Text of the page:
But R. Kelly is an actual predator. It’s well documented. He has actual victims. That’s the other side. He confirms not just the suspicions around black male sexuality, but that of black women’s sexuality. Kelly’s victims are young girls. Had they been young white girls, the collective “we” would have been much more outraged, because their “virtue” is to be protected. Not only do we not care about black girls, we believe their sexuality is something over which they exercise no control. They are jezebels and vixens from an early age. Their sexual appetites are insatiable, and their desire to use their sexuality to “destroy” men is not repressed. They crave the attention. They aren’t human beings with healthy sexual urges or agency. They are hottentots incarnate.
R. Kelly beat the charges against him and went on to produce more music, win more awards, make more money, and establish himself as a pop cultural icon. In his path are the lives of young black girls, now women, that he abused.”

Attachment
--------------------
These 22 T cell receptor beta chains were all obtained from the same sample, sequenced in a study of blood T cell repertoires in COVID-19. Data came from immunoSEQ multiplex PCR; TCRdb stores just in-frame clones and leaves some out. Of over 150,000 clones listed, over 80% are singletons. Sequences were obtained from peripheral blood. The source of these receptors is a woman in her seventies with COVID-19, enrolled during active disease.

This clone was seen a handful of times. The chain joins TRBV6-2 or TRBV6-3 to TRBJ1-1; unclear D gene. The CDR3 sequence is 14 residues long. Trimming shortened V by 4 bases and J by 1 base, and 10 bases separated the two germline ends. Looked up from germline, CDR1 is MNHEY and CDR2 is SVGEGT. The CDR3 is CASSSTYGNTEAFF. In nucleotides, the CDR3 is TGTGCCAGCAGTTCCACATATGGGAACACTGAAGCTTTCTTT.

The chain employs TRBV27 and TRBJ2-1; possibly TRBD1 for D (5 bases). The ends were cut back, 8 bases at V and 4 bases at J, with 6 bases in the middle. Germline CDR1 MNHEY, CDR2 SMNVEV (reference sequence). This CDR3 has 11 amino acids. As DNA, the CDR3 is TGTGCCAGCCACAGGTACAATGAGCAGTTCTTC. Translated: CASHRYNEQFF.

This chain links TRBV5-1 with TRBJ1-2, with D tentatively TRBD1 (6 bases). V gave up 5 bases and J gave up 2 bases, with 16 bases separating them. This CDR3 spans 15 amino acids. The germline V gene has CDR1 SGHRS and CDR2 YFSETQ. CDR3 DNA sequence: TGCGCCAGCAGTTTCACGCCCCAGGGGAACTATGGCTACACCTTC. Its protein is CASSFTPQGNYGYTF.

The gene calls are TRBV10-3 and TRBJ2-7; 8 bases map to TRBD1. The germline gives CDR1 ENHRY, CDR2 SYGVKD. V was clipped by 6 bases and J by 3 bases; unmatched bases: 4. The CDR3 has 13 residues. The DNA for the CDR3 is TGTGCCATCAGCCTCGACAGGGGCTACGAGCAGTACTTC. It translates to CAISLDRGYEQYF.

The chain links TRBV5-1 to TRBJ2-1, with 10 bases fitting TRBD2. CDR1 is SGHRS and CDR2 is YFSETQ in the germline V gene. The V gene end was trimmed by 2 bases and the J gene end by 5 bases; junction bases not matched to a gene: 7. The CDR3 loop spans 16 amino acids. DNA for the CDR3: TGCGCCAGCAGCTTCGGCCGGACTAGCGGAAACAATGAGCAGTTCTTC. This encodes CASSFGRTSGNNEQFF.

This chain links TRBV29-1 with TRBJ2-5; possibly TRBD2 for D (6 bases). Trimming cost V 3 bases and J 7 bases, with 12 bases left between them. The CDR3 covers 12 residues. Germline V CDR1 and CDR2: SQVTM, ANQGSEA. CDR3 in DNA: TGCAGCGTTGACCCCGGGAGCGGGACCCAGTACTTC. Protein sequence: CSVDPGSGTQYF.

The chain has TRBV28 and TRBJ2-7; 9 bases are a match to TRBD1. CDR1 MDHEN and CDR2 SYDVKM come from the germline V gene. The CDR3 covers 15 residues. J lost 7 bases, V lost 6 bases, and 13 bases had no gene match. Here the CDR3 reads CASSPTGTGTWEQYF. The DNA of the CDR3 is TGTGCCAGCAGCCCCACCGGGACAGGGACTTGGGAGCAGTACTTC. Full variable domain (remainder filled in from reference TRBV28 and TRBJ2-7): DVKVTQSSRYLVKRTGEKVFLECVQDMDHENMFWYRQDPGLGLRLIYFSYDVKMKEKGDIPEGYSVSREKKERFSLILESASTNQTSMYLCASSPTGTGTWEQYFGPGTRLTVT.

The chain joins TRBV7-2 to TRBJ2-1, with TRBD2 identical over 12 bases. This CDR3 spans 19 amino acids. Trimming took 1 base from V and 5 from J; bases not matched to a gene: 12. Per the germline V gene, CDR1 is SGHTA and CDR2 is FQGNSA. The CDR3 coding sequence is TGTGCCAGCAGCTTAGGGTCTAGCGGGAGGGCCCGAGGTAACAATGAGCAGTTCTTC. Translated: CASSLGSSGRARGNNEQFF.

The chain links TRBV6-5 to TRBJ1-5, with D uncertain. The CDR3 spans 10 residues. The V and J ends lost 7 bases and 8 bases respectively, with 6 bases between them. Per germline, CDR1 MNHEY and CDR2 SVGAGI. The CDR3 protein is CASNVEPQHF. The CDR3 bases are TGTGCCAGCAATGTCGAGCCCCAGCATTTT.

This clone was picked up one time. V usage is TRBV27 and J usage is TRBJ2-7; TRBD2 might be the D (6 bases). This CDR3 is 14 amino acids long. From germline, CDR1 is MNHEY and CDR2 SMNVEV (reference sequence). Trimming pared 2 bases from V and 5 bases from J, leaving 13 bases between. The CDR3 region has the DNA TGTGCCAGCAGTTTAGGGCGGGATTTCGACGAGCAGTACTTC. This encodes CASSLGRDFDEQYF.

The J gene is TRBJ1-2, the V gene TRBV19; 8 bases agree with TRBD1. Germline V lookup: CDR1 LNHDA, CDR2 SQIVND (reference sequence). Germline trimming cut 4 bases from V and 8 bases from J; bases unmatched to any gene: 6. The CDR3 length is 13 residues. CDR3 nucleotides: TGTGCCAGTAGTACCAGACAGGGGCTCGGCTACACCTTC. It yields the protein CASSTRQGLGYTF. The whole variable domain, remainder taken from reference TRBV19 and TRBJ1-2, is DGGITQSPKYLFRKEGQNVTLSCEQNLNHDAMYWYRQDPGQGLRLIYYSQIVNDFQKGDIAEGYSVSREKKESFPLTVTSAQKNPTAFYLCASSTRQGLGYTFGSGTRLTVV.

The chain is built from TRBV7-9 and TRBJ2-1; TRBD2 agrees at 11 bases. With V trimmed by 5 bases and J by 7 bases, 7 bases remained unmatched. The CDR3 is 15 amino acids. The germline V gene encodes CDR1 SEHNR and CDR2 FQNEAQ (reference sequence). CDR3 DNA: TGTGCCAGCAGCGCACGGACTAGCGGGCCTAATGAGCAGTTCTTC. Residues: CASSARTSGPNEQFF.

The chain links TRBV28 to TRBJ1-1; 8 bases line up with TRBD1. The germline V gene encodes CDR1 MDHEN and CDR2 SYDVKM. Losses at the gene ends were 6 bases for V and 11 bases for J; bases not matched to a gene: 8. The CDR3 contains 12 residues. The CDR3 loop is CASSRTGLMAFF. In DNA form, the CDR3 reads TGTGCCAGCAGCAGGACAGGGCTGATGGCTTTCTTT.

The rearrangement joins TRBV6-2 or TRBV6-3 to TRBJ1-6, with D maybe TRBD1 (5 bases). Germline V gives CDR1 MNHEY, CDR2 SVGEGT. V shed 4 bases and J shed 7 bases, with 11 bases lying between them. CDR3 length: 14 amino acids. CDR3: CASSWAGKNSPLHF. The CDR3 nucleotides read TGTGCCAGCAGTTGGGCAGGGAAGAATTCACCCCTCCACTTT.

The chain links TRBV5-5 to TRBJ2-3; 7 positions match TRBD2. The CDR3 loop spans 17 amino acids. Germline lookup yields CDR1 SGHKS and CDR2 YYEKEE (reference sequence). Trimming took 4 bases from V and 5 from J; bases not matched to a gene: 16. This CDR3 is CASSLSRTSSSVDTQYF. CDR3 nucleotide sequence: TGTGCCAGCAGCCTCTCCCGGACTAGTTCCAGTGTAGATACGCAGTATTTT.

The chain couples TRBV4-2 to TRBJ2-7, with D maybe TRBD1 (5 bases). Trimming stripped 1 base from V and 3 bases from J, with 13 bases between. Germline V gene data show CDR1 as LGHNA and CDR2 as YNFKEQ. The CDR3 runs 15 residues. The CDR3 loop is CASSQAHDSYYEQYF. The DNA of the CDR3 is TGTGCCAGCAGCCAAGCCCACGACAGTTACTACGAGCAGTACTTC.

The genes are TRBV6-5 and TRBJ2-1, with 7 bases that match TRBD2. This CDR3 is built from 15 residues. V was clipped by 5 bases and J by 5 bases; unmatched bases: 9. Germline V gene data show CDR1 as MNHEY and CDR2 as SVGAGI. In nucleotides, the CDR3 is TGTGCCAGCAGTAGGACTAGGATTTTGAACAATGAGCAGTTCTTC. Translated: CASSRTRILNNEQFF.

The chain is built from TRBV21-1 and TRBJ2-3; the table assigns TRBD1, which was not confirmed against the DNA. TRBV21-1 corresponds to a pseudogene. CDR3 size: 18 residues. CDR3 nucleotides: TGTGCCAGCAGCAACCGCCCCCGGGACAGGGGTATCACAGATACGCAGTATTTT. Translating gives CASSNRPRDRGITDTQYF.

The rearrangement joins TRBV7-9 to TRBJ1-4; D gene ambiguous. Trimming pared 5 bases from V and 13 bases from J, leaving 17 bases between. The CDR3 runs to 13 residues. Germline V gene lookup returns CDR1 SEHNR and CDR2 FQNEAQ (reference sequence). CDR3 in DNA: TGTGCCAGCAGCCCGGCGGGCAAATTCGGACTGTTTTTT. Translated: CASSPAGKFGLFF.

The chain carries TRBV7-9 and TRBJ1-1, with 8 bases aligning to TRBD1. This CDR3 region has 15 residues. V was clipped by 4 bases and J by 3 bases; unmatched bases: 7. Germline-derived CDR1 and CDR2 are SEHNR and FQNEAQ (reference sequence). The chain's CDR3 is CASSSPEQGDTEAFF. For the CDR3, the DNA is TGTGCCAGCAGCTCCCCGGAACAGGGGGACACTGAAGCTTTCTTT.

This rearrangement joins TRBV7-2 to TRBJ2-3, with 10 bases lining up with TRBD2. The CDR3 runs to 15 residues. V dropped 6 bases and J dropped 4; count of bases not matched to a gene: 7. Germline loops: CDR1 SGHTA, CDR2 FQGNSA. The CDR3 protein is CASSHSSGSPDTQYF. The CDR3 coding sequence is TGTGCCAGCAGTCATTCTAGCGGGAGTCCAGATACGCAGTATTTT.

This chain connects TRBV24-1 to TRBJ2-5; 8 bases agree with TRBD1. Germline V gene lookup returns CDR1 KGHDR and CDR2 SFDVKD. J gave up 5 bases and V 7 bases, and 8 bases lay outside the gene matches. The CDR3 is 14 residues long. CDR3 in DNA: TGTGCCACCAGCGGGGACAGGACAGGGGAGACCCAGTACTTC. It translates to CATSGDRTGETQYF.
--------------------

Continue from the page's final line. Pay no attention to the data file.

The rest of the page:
“The average prison sentence for men who kill their intimate partners is 2 to 6 years. Women who kill their partners are sentenced, on average, to 15 years.17 A pair of Maryland cases vividly illustrates this inequality in sentencing.18 In one case, a judge in Baltimore County, Maryland sentenced Kenneth Peacock to 18 months for killing his unfaithful wife. The very next day, another judge in the same county sentenced Patricia Ann Hawkins to three years in prison for killing her abusive husband. Significantly, the prosecutor in the Peacock case requested a sentence twice as long as the one imposed, while the prosecutor in the Hawkins case requested one-third of the sentence imposed.”